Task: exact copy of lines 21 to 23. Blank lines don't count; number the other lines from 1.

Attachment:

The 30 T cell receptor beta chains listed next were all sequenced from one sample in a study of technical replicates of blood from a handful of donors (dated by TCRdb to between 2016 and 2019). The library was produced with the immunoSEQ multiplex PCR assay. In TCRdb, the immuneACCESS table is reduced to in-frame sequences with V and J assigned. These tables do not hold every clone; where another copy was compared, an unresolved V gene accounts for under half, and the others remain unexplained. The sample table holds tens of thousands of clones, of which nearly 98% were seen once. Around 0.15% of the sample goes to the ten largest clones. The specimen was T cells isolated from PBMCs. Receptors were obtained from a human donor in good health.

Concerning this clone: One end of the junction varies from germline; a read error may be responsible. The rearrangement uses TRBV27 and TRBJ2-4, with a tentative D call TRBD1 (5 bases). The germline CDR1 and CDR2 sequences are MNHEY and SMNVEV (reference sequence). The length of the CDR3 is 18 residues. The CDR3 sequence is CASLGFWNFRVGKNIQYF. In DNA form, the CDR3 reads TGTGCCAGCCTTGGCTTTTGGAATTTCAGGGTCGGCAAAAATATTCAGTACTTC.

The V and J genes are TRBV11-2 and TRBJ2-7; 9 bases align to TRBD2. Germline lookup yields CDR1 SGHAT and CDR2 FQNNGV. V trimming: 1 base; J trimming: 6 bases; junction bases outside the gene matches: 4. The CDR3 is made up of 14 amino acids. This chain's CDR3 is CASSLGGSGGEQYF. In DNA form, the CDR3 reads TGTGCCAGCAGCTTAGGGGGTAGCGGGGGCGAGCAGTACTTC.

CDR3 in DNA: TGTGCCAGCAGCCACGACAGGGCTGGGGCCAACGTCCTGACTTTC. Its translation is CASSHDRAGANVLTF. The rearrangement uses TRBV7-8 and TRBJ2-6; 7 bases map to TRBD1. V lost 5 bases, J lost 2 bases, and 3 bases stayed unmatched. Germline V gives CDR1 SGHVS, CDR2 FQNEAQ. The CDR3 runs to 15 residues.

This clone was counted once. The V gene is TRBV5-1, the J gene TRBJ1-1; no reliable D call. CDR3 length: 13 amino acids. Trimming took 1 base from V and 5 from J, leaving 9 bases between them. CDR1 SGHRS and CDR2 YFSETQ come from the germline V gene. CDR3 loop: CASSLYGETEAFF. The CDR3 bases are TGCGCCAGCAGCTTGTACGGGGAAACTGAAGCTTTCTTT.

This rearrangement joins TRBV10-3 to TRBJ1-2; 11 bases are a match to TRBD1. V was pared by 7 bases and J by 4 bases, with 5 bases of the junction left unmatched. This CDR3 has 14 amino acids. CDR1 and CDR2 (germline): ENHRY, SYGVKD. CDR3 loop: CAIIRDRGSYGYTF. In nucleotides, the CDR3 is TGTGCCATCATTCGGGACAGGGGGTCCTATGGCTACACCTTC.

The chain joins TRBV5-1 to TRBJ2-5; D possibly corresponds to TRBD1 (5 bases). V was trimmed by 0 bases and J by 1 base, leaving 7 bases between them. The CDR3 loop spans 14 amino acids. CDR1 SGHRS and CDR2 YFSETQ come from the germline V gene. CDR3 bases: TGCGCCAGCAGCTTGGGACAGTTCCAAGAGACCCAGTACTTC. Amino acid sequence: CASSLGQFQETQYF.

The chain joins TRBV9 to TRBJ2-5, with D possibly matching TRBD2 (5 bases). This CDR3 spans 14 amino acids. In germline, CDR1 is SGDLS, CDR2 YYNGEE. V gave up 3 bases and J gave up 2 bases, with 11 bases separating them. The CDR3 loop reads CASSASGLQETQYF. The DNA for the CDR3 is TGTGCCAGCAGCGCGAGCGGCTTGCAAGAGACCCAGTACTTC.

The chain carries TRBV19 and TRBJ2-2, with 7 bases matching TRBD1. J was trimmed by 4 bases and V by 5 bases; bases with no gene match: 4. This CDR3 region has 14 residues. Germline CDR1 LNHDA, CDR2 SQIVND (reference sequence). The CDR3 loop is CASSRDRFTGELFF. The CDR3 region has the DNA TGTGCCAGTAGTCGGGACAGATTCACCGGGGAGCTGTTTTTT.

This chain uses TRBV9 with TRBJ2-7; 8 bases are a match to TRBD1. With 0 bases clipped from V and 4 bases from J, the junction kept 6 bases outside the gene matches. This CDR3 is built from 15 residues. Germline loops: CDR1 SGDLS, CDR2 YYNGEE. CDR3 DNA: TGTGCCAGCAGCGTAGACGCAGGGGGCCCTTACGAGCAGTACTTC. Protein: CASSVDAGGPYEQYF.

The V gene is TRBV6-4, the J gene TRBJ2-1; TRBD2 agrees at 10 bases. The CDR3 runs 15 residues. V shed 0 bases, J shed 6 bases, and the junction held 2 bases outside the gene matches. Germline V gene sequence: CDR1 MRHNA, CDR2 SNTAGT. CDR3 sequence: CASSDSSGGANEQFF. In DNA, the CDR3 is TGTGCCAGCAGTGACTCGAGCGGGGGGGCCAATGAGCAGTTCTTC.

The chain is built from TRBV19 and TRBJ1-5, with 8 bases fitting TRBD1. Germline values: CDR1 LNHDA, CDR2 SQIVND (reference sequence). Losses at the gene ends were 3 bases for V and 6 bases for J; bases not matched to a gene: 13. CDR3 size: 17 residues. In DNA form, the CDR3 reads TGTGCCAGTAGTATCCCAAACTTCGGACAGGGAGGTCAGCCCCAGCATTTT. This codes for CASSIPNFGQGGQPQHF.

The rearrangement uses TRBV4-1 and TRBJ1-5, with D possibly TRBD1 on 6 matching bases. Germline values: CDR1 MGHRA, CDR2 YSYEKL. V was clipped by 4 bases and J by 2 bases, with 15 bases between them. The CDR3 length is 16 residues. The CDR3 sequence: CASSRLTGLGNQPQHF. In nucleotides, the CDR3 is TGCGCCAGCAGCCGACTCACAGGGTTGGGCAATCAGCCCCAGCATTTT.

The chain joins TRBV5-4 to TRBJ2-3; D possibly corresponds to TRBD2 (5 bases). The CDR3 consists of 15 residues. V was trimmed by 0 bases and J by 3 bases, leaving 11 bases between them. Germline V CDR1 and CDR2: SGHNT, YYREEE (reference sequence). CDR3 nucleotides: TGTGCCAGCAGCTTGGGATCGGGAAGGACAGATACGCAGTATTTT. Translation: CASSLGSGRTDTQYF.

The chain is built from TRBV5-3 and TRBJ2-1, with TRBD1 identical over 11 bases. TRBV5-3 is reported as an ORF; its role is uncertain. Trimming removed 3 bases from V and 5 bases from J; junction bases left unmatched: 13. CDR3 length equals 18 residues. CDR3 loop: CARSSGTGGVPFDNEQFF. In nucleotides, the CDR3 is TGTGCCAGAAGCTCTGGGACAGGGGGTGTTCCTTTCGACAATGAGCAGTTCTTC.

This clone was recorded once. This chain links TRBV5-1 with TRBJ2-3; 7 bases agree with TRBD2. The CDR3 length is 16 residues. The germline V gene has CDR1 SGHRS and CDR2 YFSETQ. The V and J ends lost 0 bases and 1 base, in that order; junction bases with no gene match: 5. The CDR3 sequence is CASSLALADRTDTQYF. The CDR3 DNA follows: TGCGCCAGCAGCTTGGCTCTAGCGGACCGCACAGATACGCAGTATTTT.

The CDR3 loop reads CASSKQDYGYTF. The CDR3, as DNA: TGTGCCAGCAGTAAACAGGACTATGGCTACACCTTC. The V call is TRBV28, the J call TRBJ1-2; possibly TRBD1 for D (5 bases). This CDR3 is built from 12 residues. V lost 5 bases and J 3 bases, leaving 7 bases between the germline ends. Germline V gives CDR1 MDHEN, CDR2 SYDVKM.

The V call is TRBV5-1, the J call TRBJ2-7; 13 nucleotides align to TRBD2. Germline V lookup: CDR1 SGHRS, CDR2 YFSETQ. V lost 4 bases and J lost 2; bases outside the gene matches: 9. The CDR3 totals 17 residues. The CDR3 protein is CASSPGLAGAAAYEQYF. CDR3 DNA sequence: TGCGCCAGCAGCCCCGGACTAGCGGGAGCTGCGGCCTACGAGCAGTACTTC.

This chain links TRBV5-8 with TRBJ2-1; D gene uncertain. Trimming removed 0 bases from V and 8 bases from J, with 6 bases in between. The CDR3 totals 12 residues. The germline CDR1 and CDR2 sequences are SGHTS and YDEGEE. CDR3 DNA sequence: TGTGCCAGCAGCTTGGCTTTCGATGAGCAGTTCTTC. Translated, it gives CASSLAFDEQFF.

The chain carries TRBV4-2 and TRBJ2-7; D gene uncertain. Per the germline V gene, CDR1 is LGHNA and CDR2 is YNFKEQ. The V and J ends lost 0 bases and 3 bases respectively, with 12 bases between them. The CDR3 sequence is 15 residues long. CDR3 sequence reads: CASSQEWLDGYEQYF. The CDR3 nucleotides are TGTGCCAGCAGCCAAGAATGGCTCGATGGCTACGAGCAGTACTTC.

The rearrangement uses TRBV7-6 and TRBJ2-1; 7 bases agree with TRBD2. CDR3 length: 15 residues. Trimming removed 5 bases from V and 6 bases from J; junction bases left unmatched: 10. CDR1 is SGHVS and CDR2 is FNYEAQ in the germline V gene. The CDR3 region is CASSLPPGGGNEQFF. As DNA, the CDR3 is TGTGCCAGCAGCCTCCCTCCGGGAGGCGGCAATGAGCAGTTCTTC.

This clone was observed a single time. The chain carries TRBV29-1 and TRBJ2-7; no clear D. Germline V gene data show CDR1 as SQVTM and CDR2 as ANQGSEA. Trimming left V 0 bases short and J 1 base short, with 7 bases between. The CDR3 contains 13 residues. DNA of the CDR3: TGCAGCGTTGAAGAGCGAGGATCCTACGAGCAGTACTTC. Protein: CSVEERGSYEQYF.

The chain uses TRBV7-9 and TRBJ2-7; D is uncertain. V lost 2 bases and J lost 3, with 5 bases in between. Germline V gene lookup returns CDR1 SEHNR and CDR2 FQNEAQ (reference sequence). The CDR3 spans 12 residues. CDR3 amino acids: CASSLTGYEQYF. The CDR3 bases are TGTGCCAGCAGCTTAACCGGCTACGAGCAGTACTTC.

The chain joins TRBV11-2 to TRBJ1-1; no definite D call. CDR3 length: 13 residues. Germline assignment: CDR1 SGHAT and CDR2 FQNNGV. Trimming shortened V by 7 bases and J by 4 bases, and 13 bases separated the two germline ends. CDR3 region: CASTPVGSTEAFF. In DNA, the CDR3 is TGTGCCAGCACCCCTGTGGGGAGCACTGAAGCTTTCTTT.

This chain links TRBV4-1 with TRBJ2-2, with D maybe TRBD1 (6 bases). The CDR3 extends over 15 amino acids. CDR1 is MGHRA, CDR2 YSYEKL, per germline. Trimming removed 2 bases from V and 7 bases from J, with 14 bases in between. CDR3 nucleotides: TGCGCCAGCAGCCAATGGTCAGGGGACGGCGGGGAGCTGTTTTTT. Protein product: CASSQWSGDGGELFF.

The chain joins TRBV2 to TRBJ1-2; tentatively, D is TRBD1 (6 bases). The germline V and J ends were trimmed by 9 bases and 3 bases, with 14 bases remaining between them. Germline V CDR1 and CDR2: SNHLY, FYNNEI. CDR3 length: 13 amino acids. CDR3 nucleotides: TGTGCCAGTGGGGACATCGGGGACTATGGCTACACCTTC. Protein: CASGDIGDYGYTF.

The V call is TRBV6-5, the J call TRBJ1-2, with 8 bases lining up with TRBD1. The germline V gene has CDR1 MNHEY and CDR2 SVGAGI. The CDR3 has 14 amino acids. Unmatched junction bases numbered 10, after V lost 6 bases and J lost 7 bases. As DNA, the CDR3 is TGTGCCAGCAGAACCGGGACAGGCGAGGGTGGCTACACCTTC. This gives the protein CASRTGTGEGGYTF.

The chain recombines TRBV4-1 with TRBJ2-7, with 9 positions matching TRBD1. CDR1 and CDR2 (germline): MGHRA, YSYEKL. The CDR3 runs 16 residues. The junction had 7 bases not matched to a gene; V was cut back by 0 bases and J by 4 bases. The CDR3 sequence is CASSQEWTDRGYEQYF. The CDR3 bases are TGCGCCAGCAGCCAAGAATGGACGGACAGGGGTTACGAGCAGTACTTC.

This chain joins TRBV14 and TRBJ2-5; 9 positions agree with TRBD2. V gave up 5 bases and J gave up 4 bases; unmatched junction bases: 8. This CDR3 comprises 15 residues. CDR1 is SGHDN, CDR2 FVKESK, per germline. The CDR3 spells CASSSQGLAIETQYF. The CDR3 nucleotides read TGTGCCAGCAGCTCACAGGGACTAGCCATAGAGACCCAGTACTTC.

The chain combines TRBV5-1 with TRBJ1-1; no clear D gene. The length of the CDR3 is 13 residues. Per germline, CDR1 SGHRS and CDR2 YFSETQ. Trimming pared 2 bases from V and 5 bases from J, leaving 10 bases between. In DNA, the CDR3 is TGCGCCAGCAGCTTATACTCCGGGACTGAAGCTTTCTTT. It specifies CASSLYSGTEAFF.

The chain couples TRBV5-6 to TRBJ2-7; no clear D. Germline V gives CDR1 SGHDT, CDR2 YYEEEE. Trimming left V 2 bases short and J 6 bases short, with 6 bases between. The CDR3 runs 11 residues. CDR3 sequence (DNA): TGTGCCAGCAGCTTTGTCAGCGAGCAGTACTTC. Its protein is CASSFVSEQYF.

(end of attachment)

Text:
The rearrangement uses TRBV7-6 and TRBJ2-1; 7 bases agree with TRBD2. CDR3 length: 15 residues. Trimming removed 5 bases from V and 6 bases from J; junction bases left unmatched: 10. CDR1 is SGHVS and CDR2 is FNYEAQ in the germline V gene. The CDR3 region is CASSLPPGGGNEQFF. As DNA, the CDR3 is TGTGCCAGCAGCCTCCCTCCGGGAGGCGGCAATGAGCAGTTCTTC.

This clone was observed a single time. The chain carries TRBV29-1 and TRBJ2-7; no clear D. Germline V gene data show CDR1 as SQVTM and CDR2 as ANQGSEA. Trimming left V 0 bases short and J 1 base short, with 7 bases between. The CDR3 contains 13 residues. DNA of the CDR3: TGCAGCGTTGAAGAGCGAGGATCCTACGAGCAGTACTTC. Protein: CSVEERGSYEQYF.

The chain uses TRBV7-9 and TRBJ2-7; D is uncertain. V lost 2 bases and J lost 3, with 5 bases in between. Germline V gene lookup returns CDR1 SEHNR and CDR2 FQNEAQ (reference sequence). The CDR3 spans 12 residues. CDR3 amino acids: CASSLTGYEQYF. The CDR3 bases are TGTGCCAGCAGCTTAACCGGCTACGAGCAGTACTTC.